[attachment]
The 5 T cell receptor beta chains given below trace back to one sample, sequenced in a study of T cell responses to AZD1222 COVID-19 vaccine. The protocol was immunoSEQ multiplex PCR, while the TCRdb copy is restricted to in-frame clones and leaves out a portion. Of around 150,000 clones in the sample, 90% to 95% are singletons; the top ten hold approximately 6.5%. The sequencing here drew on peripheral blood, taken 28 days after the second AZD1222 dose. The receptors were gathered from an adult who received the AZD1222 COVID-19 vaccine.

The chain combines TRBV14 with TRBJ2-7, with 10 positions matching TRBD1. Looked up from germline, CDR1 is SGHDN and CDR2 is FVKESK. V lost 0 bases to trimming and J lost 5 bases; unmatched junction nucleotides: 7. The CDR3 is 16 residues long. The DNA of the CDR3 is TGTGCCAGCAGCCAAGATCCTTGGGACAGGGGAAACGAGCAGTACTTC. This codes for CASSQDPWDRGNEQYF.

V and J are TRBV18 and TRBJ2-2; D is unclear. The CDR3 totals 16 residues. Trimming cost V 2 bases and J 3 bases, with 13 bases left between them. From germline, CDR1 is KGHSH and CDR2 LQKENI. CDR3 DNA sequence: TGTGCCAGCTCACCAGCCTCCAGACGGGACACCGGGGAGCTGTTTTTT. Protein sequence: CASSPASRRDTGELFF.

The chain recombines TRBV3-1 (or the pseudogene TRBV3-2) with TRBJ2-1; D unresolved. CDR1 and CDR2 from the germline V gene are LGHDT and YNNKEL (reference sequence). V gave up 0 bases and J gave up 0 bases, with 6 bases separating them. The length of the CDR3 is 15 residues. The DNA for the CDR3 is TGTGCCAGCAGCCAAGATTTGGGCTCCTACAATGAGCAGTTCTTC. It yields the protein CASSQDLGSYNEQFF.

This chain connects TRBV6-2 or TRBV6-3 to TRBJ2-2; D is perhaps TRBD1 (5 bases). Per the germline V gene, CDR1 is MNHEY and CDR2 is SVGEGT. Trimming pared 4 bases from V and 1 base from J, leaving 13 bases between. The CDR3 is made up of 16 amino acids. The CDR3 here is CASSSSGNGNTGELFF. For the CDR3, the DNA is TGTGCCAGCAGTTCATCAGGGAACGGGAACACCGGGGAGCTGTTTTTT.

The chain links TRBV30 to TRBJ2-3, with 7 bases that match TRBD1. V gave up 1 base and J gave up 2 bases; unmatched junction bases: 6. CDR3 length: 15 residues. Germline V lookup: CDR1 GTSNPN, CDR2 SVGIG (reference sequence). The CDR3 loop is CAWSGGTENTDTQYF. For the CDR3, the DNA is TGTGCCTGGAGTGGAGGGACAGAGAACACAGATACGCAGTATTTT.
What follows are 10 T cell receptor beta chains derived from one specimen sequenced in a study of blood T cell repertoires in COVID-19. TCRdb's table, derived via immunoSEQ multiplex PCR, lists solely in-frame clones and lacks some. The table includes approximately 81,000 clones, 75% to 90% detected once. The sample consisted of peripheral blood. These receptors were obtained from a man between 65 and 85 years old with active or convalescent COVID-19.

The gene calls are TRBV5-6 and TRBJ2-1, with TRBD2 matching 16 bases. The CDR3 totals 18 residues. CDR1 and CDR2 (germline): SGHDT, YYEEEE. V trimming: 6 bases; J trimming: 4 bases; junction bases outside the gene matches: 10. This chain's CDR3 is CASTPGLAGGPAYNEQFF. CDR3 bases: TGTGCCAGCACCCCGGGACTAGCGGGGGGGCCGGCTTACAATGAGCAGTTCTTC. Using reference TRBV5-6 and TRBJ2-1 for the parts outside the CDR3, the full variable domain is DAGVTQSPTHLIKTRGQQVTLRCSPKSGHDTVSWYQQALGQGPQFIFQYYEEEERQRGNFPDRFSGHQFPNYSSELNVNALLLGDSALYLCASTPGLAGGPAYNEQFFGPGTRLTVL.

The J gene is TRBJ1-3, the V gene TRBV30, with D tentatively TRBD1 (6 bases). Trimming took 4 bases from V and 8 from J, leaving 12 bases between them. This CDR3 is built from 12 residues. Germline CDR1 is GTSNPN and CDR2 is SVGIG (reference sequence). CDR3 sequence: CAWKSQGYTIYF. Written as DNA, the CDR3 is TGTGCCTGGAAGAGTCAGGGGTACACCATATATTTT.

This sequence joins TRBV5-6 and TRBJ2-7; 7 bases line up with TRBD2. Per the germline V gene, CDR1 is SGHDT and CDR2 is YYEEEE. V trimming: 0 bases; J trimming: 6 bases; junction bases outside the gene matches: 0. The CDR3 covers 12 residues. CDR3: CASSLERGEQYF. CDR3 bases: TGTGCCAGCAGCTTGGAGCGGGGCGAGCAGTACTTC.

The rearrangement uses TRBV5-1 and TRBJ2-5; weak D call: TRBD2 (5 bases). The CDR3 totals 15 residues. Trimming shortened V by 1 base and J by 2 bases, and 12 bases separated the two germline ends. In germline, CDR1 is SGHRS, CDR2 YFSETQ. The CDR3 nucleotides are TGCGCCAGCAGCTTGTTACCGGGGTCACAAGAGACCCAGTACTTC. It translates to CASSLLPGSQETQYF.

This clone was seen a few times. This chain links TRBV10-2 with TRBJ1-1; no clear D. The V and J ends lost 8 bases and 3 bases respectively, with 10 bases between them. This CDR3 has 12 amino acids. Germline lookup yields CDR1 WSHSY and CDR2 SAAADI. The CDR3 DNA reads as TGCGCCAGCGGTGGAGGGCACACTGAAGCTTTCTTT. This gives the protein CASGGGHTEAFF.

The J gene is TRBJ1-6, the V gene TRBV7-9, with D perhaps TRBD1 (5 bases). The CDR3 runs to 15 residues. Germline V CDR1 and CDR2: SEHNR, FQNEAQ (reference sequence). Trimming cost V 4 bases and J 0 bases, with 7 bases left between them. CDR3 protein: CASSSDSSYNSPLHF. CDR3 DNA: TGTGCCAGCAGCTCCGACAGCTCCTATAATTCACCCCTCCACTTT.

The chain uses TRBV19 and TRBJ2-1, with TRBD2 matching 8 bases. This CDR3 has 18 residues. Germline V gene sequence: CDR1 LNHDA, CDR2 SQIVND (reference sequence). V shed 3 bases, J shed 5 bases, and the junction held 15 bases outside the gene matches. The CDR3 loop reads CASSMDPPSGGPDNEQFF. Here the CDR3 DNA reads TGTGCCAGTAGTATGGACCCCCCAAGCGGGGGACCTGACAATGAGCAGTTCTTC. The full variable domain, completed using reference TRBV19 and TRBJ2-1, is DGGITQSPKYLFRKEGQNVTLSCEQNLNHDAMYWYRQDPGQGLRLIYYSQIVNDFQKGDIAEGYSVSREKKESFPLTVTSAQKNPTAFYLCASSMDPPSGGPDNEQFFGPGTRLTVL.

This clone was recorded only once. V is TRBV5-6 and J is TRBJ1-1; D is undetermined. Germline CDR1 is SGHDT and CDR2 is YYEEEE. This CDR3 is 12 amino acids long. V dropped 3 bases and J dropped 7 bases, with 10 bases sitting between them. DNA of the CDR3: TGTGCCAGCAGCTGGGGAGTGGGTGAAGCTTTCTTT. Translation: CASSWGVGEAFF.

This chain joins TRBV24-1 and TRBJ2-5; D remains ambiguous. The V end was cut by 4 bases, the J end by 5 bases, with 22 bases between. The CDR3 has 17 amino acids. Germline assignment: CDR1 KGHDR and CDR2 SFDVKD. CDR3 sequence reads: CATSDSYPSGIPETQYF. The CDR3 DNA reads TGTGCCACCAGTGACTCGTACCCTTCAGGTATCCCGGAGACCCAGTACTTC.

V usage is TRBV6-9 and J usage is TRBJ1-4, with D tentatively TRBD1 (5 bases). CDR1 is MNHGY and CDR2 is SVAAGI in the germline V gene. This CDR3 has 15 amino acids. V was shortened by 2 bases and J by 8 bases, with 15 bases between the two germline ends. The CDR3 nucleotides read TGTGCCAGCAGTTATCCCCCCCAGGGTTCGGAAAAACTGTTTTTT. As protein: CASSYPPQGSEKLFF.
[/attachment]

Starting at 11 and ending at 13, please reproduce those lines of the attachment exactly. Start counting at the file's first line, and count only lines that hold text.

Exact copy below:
The rearrangement uses TRBV5-1 and TRBJ2-5; weak D call: TRBD2 (5 bases). The CDR3 totals 15 residues. Trimming shortened V by 1 base and J by 2 bases, and 12 bases separated the two germline ends. In germline, CDR1 is SGHRS, CDR2 YFSETQ. The CDR3 nucleotides are TGCGCCAGCAGCTTGTTACCGGGGTCACAAGAGACCCAGTACTTC. It translates to CASSLLPGSQETQYF.

This clone was seen a few times. This chain links TRBV10-2 with TRBJ1-1; no clear D. The V and J ends lost 8 bases and 3 bases respectively, with 10 bases between them. This CDR3 has 12 amino acids. Germline lookup yields CDR1 WSHSY and CDR2 SAAADI. The CDR3 DNA reads as TGCGCCAGCGGTGGAGGGCACACTGAAGCTTTCTTT. This gives the protein CASGGGHTEAFF.

The J gene is TRBJ1-6, the V gene TRBV7-9, with D perhaps TRBD1 (5 bases). The CDR3 runs to 15 residues. Germline V CDR1 and CDR2: SEHNR, FQNEAQ (reference sequence). Trimming cost V 4 bases and J 0 bases, with 7 bases left between them. CDR3 protein: CASSSDSSYNSPLHF. CDR3 DNA: TGTGCCAGCAGCTCCGACAGCTCCTATAATTCACCCCTCCACTTT.